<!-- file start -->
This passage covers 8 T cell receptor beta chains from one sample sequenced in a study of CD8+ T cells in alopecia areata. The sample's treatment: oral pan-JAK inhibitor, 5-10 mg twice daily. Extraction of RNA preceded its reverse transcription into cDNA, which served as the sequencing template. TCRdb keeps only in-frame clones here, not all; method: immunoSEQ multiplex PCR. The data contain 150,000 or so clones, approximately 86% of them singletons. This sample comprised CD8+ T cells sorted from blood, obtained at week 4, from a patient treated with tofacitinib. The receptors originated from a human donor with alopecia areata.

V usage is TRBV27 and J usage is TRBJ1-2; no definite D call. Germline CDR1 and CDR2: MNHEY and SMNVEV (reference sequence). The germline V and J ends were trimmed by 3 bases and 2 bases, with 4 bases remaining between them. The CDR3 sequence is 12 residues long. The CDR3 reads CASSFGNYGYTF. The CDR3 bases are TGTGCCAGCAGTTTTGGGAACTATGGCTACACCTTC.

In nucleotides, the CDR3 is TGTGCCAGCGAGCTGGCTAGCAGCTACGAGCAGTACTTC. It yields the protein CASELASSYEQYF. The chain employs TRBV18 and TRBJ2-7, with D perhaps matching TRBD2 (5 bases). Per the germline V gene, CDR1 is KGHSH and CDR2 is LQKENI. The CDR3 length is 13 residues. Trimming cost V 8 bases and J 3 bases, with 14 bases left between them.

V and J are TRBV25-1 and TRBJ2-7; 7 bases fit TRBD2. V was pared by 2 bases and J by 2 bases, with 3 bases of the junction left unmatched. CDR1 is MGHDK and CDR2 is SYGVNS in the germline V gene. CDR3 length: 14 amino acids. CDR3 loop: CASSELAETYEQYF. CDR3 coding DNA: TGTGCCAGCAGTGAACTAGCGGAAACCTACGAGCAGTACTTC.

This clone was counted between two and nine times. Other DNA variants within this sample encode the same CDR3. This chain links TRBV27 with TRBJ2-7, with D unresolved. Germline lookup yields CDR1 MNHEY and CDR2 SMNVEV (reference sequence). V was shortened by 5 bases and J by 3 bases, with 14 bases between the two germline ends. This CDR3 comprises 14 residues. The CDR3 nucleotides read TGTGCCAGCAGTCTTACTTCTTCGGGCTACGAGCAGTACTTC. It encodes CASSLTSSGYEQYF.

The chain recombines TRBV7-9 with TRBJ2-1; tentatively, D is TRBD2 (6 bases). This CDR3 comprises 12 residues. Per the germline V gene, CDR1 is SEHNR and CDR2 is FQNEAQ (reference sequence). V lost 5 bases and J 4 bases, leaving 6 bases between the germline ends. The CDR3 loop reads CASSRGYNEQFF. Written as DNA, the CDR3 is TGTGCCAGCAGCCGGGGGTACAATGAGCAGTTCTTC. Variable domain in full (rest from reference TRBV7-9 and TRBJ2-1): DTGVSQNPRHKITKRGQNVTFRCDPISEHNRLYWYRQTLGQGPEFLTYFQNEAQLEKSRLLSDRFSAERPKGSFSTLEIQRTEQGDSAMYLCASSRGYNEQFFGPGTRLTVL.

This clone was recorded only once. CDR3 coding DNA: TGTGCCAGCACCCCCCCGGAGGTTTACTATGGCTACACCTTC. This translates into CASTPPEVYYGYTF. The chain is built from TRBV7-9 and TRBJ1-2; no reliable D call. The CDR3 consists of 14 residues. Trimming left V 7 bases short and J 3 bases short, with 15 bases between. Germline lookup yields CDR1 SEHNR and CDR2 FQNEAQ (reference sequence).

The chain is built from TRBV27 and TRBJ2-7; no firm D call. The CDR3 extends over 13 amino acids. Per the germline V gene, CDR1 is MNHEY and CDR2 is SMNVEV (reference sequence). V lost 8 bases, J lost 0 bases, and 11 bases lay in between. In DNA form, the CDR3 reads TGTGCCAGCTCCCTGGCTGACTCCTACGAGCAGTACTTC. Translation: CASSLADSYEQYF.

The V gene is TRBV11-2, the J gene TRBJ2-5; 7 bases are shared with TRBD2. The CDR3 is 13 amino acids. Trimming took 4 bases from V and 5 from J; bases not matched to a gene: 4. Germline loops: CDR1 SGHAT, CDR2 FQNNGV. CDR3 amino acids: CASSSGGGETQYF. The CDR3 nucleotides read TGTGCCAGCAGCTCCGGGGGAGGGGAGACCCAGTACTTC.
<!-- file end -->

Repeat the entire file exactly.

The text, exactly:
This passage covers 8 T cell receptor beta chains from one sample sequenced in a study of CD8+ T cells in alopecia areata. The sample's treatment: oral pan-JAK inhibitor, 5-10 mg twice daily. Extraction of RNA preceded its reverse transcription into cDNA, which served as the sequencing template. TCRdb keeps only in-frame clones here, not all; method: immunoSEQ multiplex PCR. The data contain 150,000 or so clones, approximately 86% of them singletons. This sample comprised CD8+ T cells sorted from blood, obtained at week 4, from a patient treated with tofacitinib. The receptors originated from a human donor with alopecia areata.

V usage is TRBV27 and J usage is TRBJ1-2; no definite D call. Germline CDR1 and CDR2: MNHEY and SMNVEV (reference sequence). The germline V and J ends were trimmed by 3 bases and 2 bases, with 4 bases remaining between them. The CDR3 sequence is 12 residues long. The CDR3 reads CASSFGNYGYTF. The CDR3 bases are TGTGCCAGCAGTTTTGGGAACTATGGCTACACCTTC.

In nucleotides, the CDR3 is TGTGCCAGCGAGCTGGCTAGCAGCTACGAGCAGTACTTC. It yields the protein CASELASSYEQYF. The chain employs TRBV18 and TRBJ2-7, with D perhaps matching TRBD2 (5 bases). Per the germline V gene, CDR1 is KGHSH and CDR2 is LQKENI. The CDR3 length is 13 residues. Trimming cost V 8 bases and J 3 bases, with 14 bases left between them.

V and J are TRBV25-1 and TRBJ2-7; 7 bases fit TRBD2. V was pared by 2 bases and J by 2 bases, with 3 bases of the junction left unmatched. CDR1 is MGHDK and CDR2 is SYGVNS in the germline V gene. CDR3 length: 14 amino acids. CDR3 loop: CASSELAETYEQYF. CDR3 coding DNA: TGTGCCAGCAGTGAACTAGCGGAAACCTACGAGCAGTACTTC.

This clone was counted between two and nine times. Other DNA variants within this sample encode the same CDR3. This chain links TRBV27 with TRBJ2-7, with D unresolved. Germline lookup yields CDR1 MNHEY and CDR2 SMNVEV (reference sequence). V was shortened by 5 bases and J by 3 bases, with 14 bases between the two germline ends. This CDR3 comprises 14 residues. The CDR3 nucleotides read TGTGCCAGCAGTCTTACTTCTTCGGGCTACGAGCAGTACTTC. It encodes CASSLTSSGYEQYF.

The chain recombines TRBV7-9 with TRBJ2-1; tentatively, D is TRBD2 (6 bases). This CDR3 comprises 12 residues. Per the germline V gene, CDR1 is SEHNR and CDR2 is FQNEAQ (reference sequence). V lost 5 bases and J 4 bases, leaving 6 bases between the germline ends. The CDR3 loop reads CASSRGYNEQFF. Written as DNA, the CDR3 is TGTGCCAGCAGCCGGGGGTACAATGAGCAGTTCTTC. Variable domain in full (rest from reference TRBV7-9 and TRBJ2-1): DTGVSQNPRHKITKRGQNVTFRCDPISEHNRLYWYRQTLGQGPEFLTYFQNEAQLEKSRLLSDRFSAERPKGSFSTLEIQRTEQGDSAMYLCASSRGYNEQFFGPGTRLTVL.

This clone was recorded only once. CDR3 coding DNA: TGTGCCAGCACCCCCCCGGAGGTTTACTATGGCTACACCTTC. This translates into CASTPPEVYYGYTF. The chain is built from TRBV7-9 and TRBJ1-2; no reliable D call. The CDR3 consists of 14 residues. Trimming left V 7 bases short and J 3 bases short, with 15 bases between. Germline lookup yields CDR1 SEHNR and CDR2 FQNEAQ (reference sequence).

The chain is built from TRBV27 and TRBJ2-7; no firm D call. The CDR3 extends over 13 amino acids. Per the germline V gene, CDR1 is MNHEY and CDR2 is SMNVEV (reference sequence). V lost 8 bases, J lost 0 bases, and 11 bases lay in between. In DNA form, the CDR3 reads TGTGCCAGCTCCCTGGCTGACTCCTACGAGCAGTACTTC. Translation: CASSLADSYEQYF.

The V gene is TRBV11-2, the J gene TRBJ2-5; 7 bases are shared with TRBD2. The CDR3 is 13 amino acids. Trimming took 4 bases from V and 5 from J; bases not matched to a gene: 4. Germline loops: CDR1 SGHAT, CDR2 FQNNGV. CDR3 amino acids: CASSSGGGETQYF. The CDR3 nucleotides read TGTGCCAGCAGCTCCGGGGGAGGGGAGACCCAGTACTTC.